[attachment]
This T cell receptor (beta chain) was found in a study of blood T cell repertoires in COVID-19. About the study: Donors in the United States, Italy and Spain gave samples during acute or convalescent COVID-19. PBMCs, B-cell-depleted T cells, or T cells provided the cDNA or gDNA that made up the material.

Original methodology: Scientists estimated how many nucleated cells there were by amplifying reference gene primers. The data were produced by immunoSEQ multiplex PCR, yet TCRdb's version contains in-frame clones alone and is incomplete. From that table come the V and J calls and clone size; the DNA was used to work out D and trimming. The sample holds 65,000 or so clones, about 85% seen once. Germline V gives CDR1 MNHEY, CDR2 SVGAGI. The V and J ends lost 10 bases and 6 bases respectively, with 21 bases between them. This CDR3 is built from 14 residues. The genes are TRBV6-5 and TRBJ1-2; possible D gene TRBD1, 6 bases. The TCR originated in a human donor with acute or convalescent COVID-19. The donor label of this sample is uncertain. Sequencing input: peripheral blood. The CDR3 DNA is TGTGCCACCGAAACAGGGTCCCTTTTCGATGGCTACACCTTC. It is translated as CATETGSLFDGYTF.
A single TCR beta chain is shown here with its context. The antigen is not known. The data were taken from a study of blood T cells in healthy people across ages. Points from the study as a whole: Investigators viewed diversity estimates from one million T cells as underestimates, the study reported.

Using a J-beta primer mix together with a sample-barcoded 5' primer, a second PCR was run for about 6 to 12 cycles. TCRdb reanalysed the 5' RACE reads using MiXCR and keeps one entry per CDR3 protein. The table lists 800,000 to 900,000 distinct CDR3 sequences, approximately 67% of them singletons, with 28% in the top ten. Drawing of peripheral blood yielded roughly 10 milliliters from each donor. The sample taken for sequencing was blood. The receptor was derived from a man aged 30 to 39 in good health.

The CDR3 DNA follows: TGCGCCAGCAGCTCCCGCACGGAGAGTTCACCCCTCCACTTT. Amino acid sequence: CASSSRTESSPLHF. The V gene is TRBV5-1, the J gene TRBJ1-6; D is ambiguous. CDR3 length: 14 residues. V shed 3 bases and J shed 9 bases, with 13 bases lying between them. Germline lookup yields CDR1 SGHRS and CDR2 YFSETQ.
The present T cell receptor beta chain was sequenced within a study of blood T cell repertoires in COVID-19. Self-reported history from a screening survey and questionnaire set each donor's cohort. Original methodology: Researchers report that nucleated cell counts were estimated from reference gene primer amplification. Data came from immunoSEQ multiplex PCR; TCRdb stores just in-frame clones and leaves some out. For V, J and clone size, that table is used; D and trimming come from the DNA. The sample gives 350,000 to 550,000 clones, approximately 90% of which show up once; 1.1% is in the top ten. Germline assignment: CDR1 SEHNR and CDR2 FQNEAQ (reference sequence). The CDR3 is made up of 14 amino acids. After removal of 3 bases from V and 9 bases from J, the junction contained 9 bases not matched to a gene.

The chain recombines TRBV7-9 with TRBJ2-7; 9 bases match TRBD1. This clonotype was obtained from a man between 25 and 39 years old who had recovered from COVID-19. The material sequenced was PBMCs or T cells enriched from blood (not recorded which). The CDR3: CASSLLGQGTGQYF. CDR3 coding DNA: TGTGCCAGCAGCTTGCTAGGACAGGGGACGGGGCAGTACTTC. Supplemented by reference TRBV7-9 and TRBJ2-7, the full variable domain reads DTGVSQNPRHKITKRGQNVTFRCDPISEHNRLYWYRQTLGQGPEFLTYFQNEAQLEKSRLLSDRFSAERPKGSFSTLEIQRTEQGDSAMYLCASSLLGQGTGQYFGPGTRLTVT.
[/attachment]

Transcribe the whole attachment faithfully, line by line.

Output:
This T cell receptor (beta chain) was found in a study of blood T cell repertoires in COVID-19. About the study: Donors in the United States, Italy and Spain gave samples during acute or convalescent COVID-19. PBMCs, B-cell-depleted T cells, or T cells provided the cDNA or gDNA that made up the material.

Original methodology: Scientists estimated how many nucleated cells there were by amplifying reference gene primers. The data were produced by immunoSEQ multiplex PCR, yet TCRdb's version contains in-frame clones alone and is incomplete. From that table come the V and J calls and clone size; the DNA was used to work out D and trimming. The sample holds 65,000 or so clones, about 85% seen once. Germline V gives CDR1 MNHEY, CDR2 SVGAGI. The V and J ends lost 10 bases and 6 bases respectively, with 21 bases between them. This CDR3 is built from 14 residues. The genes are TRBV6-5 and TRBJ1-2; possible D gene TRBD1, 6 bases. The TCR originated in a human donor with acute or convalescent COVID-19. The donor label of this sample is uncertain. Sequencing input: peripheral blood. The CDR3 DNA is TGTGCCACCGAAACAGGGTCCCTTTTCGATGGCTACACCTTC. It is translated as CATETGSLFDGYTF.
A single TCR beta chain is shown here with its context. The antigen is not known. The data were taken from a study of blood T cells in healthy people across ages. Points from the study as a whole: Investigators viewed diversity estimates from one million T cells as underestimates, the study reported.

Using a J-beta primer mix together with a sample-barcoded 5' primer, a second PCR was run for about 6 to 12 cycles. TCRdb reanalysed the 5' RACE reads using MiXCR and keeps one entry per CDR3 protein. The table lists 800,000 to 900,000 distinct CDR3 sequences, approximately 67% of them singletons, with 28% in the top ten. Drawing of peripheral blood yielded roughly 10 milliliters from each donor. The sample taken for sequencing was blood. The receptor was derived from a man aged 30 to 39 in good health.

The CDR3 DNA follows: TGCGCCAGCAGCTCCCGCACGGAGAGTTCACCCCTCCACTTT. Amino acid sequence: CASSSRTESSPLHF. The V gene is TRBV5-1, the J gene TRBJ1-6; D is ambiguous. CDR3 length: 14 residues. V shed 3 bases and J shed 9 bases, with 13 bases lying between them. Germline lookup yields CDR1 SGHRS and CDR2 YFSETQ.
The present T cell receptor beta chain was sequenced within a study of blood T cell repertoires in COVID-19. Self-reported history from a screening survey and questionnaire set each donor's cohort. Original methodology: Researchers report that nucleated cell counts were estimated from reference gene primer amplification. Data came from immunoSEQ multiplex PCR; TCRdb stores just in-frame clones and leaves some out. For V, J and clone size, that table is used; D and trimming come from the DNA. The sample gives 350,000 to 550,000 clones, approximately 90% of which show up once; 1.1% is in the top ten. Germline assignment: CDR1 SEHNR and CDR2 FQNEAQ (reference sequence). The CDR3 is made up of 14 amino acids. After removal of 3 bases from V and 9 bases from J, the junction contained 9 bases not matched to a gene.

The chain recombines TRBV7-9 with TRBJ2-7; 9 bases match TRBD1. This clonotype was obtained from a man between 25 and 39 years old who had recovered from COVID-19. The material sequenced was PBMCs or T cells enriched from blood (not recorded which). The CDR3: CASSLLGQGTGQYF. CDR3 coding DNA: TGTGCCAGCAGCTTGCTAGGACAGGGGACGGGGCAGTACTTC. Supplemented by reference TRBV7-9 and TRBJ2-7, the full variable domain reads DTGVSQNPRHKITKRGQNVTFRCDPISEHNRLYWYRQTLGQGPEFLTYFQNEAQLEKSRLLSDRFSAERPKGSFSTLEIQRTEQGDSAMYLCASSLLGQGTGQYFGPGTRLTVT.